"Towering Above It All" Due Torri Tip by von.otter

Due Torri, Bologna: 38 reviews and 95 photos

  Torre Asinelli, Bologna, May 2010
by von.otter
 
  • Torre Asinelli, Bologna, May 2010 - Bologna
      Torre Asinelli, Bologna, May 2010
    by von.otter
  • Torre Asinelli, Bologna, May 2010 - Bologna
      Torre Asinelli, Bologna, May 2010
    by von.otter
  • Torre Asinelli, Bologna, May 2010 - Bologna
      Torre Asinelli, Bologna, May 2010
    by von.otter
  • Torre Asinelli, Bologna, May 2010 - Bologna
      Torre Asinelli, Bologna, May 2010
    by von.otter
  • Torre Asinelli, Bologna, May 2010 - Bologna
      Torre Asinelli, Bologna, May 2010
    by von.otter
 

?The medieval nobles built towers just for pure swank, to see who should have the tallest till a town like Bologna must have bristled like a porcupine in a rage.?
? D.H. Lawrence (1885-1930)

Torre Asinelli was originally built to a height of 230 feet; and was later raised to the current 330 feet. In the 14th century the tower became the property of the city, which used it as prison and small stronghold. While the city owned the tower a wooden platform was added around the tower at a height of 98 feet above the ground; this was connected with a footbridge to Torre Garisenda. Giovanni Visconti, Duke of Milan, had this alteration made because he wanted to use it to control the rough and tumble Mercato di Mezzo, what is today via Rizzoli) and crush any threats to his rule. The Visconti had become the rulers of Bologna after the decline of the Signoria of the Pepoli family, but were unpopular in the city.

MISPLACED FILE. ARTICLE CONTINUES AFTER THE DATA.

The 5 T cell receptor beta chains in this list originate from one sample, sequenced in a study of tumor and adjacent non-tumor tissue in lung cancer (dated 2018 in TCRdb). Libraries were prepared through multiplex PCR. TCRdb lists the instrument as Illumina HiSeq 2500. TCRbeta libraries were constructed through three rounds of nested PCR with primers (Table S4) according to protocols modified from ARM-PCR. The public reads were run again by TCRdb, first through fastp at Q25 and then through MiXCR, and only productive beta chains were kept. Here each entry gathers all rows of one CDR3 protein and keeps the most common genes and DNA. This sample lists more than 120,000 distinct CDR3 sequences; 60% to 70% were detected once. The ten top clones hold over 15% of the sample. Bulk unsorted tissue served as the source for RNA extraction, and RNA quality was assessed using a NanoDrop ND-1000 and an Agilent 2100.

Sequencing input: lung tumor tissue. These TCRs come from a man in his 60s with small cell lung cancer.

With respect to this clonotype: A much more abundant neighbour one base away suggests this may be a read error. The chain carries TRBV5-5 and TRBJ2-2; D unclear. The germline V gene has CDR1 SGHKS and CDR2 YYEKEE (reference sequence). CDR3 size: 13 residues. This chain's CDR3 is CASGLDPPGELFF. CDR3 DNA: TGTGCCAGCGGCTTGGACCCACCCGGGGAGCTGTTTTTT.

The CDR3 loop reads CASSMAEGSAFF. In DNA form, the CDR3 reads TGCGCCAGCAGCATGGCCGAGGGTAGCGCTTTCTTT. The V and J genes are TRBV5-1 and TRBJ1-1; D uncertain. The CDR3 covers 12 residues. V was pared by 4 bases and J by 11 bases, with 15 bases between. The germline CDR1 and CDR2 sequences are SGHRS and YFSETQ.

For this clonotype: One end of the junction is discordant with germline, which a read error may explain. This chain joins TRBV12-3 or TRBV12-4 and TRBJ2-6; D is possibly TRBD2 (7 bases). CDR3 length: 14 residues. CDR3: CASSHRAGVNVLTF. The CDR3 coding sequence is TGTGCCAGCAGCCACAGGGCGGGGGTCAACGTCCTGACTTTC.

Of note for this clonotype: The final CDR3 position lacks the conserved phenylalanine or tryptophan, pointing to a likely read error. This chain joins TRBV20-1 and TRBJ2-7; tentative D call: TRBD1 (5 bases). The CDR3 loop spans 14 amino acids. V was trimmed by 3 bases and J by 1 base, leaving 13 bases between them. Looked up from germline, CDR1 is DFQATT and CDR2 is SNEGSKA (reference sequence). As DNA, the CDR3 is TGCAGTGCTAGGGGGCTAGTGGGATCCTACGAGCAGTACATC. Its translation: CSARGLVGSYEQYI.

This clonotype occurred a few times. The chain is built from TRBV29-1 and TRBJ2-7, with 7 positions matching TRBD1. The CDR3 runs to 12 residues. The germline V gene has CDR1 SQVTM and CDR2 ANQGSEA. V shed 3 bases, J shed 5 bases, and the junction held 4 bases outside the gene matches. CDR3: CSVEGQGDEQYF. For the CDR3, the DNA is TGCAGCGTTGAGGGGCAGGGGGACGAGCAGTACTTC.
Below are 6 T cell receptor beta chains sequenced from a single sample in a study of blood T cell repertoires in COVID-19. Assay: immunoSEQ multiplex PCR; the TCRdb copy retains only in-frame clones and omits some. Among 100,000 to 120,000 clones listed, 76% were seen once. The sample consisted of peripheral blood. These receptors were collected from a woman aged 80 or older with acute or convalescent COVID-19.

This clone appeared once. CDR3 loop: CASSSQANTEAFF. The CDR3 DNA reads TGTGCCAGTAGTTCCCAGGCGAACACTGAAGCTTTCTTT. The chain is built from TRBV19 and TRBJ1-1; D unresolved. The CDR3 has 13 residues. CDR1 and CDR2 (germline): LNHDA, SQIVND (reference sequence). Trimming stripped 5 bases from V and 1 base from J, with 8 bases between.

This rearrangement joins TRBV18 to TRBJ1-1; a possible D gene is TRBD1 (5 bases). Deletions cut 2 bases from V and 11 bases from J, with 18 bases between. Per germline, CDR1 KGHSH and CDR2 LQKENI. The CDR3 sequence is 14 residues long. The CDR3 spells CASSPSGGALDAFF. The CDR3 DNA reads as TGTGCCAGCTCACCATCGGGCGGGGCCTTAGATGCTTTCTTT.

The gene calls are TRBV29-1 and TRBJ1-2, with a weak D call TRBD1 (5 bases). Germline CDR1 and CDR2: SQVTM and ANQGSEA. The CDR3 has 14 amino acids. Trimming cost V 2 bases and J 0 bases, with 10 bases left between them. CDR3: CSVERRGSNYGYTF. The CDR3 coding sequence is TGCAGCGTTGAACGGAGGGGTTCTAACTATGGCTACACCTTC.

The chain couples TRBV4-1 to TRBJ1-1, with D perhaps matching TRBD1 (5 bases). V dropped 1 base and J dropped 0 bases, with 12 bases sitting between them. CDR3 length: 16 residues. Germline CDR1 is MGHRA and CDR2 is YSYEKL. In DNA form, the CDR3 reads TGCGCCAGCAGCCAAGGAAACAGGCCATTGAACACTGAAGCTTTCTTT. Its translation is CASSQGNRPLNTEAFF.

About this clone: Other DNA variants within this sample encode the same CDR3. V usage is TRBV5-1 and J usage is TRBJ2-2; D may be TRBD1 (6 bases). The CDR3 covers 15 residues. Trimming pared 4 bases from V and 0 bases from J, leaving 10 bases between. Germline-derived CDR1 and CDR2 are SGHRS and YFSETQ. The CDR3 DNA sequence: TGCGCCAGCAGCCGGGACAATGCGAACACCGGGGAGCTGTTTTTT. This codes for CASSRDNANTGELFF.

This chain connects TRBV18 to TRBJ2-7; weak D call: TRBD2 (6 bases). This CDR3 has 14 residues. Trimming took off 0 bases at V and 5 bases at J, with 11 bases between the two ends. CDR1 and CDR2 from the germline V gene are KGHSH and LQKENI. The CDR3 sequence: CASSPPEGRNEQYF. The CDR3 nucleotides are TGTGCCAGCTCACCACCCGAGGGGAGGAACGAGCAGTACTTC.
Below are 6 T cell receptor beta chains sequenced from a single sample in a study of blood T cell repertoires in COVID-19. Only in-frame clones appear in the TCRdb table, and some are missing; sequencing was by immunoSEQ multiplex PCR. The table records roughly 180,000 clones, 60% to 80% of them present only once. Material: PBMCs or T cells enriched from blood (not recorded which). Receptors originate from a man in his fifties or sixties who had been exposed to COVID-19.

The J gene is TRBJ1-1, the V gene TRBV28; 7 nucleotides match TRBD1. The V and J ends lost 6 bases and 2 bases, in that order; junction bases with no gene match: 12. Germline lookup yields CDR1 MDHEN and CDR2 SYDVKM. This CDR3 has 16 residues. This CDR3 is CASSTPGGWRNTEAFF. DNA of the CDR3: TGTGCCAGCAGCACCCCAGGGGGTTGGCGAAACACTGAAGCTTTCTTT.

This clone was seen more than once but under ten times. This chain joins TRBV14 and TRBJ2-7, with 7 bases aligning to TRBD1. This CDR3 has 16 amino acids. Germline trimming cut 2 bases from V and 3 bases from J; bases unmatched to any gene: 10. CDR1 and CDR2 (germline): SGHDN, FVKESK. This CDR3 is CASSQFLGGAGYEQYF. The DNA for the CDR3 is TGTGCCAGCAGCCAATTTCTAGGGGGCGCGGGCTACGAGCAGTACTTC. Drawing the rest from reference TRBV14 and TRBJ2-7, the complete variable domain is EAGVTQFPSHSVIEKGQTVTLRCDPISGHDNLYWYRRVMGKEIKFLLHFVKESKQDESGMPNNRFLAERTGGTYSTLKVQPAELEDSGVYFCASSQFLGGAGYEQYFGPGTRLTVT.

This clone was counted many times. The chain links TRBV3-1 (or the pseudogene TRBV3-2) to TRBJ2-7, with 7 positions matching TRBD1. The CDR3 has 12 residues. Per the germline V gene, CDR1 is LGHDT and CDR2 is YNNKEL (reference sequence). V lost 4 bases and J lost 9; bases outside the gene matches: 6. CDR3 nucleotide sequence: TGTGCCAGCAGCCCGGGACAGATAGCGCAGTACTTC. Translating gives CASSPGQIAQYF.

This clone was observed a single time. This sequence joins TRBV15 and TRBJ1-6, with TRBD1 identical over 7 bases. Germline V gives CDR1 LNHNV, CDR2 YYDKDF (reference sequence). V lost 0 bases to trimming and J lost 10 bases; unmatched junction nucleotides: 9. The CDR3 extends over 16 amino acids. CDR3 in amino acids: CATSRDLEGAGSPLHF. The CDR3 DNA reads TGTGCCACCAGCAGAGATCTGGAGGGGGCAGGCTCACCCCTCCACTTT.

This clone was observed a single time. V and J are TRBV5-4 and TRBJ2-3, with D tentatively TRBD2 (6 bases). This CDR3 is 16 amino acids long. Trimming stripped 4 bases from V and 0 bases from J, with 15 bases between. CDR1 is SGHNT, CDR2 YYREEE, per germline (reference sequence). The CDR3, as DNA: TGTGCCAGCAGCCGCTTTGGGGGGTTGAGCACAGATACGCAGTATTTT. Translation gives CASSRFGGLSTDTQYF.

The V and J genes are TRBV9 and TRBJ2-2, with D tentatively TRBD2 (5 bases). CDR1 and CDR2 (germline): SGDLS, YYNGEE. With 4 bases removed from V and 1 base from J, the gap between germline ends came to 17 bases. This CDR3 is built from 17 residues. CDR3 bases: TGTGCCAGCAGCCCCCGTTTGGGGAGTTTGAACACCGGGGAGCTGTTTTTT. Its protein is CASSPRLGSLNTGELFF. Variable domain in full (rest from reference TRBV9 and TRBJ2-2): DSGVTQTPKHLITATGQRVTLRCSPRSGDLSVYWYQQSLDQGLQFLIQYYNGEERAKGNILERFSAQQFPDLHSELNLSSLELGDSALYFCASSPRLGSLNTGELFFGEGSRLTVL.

Severe damage has been caused by lightning strikes, often resulting in small fires and minor structural damage; in 1824 a lightning rod was installed. The tower survived, however, at least two known major fires. The first one, in 1185, was caused by arson and the second one, in 1398, destroyed the wooden platform and footbridge that had been added.

Torre Asinelli has been helpful in gathering scientific data. In 1640 Giovanni Battista Riccioli and, in the following century, Giovanni Battista Guglielmini used the tower to study how heavy objects move through space and to study the earth?s rotation. Between 1943 and 1945, during the Second World War, the tower was used as a sight post. During bombing raids, volunteers took up posts at the top of the tower to direct rescue operations to places hit by Allied bombs. In the television age, RAI installed a relay antenna at the tower?s top.

Address: Piazza Ravegnana, eastern end of Via Rizzoli

Review Helpfulness: 2.5 out of 5 stars

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  • Updated Oct 14, 2010
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